infection may become incontinent and confused and suffer
falls. When such symptoms are ignored, an infection can
rage undetected until it reaches a very serious, even
life-threatening, stage.

The Meanings of Symptoms

In her report, Dr. Amella, an associate dean for research
at the Medical University of South Carolina College of
Nursing, describes a host of possible explanations for
changes that commonly occur in older adults. These are some

CHANGE IN MENTAL STATUS This is "a common harbinger of
disease, drug toxicity or psychological trauma in older
adults," she stated. A deterioration in mental function
that occurs over days or weeks is often a result of a
change in medication or the aftermath of anesthesia.

FALLS A long list of ailments can cause an older person to
fall, among them heart problems, osteoporosis, vertigo, a
slowly leaking blood vessel in the brain, a loss of hearing
or vision, incontinence prompting a rush to the bathroom
and even a fear of falling. A toxic buildup of a drug is a
common cause. Particular attention should be paid to
psychoactive drugs like sedatives, drugs that lower blood
pressure and those that may cause low blood sugar. "Those
who fall will fall again until the cause is found and
corrected," Dr. Amella wrote.

DIZZINESS This can be a symptom of a wide range of
problems, including anemia, abnormal heart rhythm, drug
toxicity, depression, infection, ear disease, eye problems,
stroke, heart attack, a brain tumor or simply impacted wax
in the ears. It can also result from drug toxicity.

DIMINISHED APPETITE This may be a sign of worsening heart
failure or the beginnings of pneumonia, as well as
depression or simply loneliness.

DELIRIUM In addition to drug toxicity, delirium can result
from dehydration, low levels of oxygen in the blood,
untreated anemia, nutritional deficiencies, infections and
untreated thyroid disease. Other factors include vision or
hearing loss, which can usually be corrected simply with
eyeglasses or hearing aids.

INCONTINENCE Dr. Amella says the onset of incontinence in
older people should always be investigated: it often has
reversible causes, including urinary tract infections,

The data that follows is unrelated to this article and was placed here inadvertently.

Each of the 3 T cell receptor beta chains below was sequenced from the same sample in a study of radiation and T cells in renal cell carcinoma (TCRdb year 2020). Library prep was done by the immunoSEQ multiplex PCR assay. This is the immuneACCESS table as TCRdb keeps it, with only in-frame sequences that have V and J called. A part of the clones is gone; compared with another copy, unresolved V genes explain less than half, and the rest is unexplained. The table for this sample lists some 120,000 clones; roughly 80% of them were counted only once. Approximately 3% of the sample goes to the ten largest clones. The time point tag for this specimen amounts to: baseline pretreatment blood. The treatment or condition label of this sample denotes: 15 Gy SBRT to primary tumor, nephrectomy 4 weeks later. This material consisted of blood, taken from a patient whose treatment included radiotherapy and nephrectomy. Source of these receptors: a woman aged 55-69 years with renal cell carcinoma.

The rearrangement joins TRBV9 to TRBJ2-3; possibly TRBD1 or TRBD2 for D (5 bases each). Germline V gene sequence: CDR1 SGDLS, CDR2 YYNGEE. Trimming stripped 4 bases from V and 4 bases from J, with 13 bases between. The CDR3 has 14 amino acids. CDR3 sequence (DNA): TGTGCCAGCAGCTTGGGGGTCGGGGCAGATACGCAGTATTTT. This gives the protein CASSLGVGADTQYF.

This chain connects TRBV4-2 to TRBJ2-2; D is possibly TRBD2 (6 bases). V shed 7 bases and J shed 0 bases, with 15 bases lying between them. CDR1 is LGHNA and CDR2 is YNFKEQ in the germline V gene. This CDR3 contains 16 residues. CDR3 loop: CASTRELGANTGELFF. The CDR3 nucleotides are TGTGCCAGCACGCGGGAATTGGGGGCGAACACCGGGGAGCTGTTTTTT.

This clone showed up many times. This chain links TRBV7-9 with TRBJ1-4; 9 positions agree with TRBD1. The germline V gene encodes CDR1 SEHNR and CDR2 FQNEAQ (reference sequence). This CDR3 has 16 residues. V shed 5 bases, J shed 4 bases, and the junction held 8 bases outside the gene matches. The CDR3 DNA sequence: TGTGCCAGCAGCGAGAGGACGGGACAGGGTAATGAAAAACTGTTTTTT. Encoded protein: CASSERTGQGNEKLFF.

limited mobility and metabolic abnormalities, as well as
the use of medications like diuretics and sedatives.

PAIN An increase in aches is common as people age, and it
can result in a loss of mobility and functioning. Although
pain is often treatable, many older people are reluctant to
use pain medicine because they harbor unjustified fears of
addiction. They may not realize that there are often ways
other than drugs to relieve pain.

LOSS OF FUNCTIONAL ABILITY A decline in activity can be a
consequence of anemia, thyroid disease, infection, cardiac
insufficiency or a diminished lung capacity. In addition to
correcting underlying conditions, rehabilitation programs
can often restore an older person's vitality.

Finally, a word about depression, the most common mental
health problem in older people. Many lay people and health
professionals alike expect the elderly to feel tired, sad
and show little interest in life. But, in fact, most older
people enjoy life, and failing to recognize and treat
depression can deprive the elderly of continued joy and

Dr. Amella lists many conditions that can lead to
depression - alcohol or substance abuse and disorders like
dementia, stroke, cancer, arthritis, hip fracture, heart
attack, chronic lung disease and Parkinson's disease.
Depression can also result from the loss of a spouse,
functional disability or the unrelenting demands of giving
care to someone.

The bottom line? Do not assume that a symptom is a normal
sign of aging. Get it checked out without delay.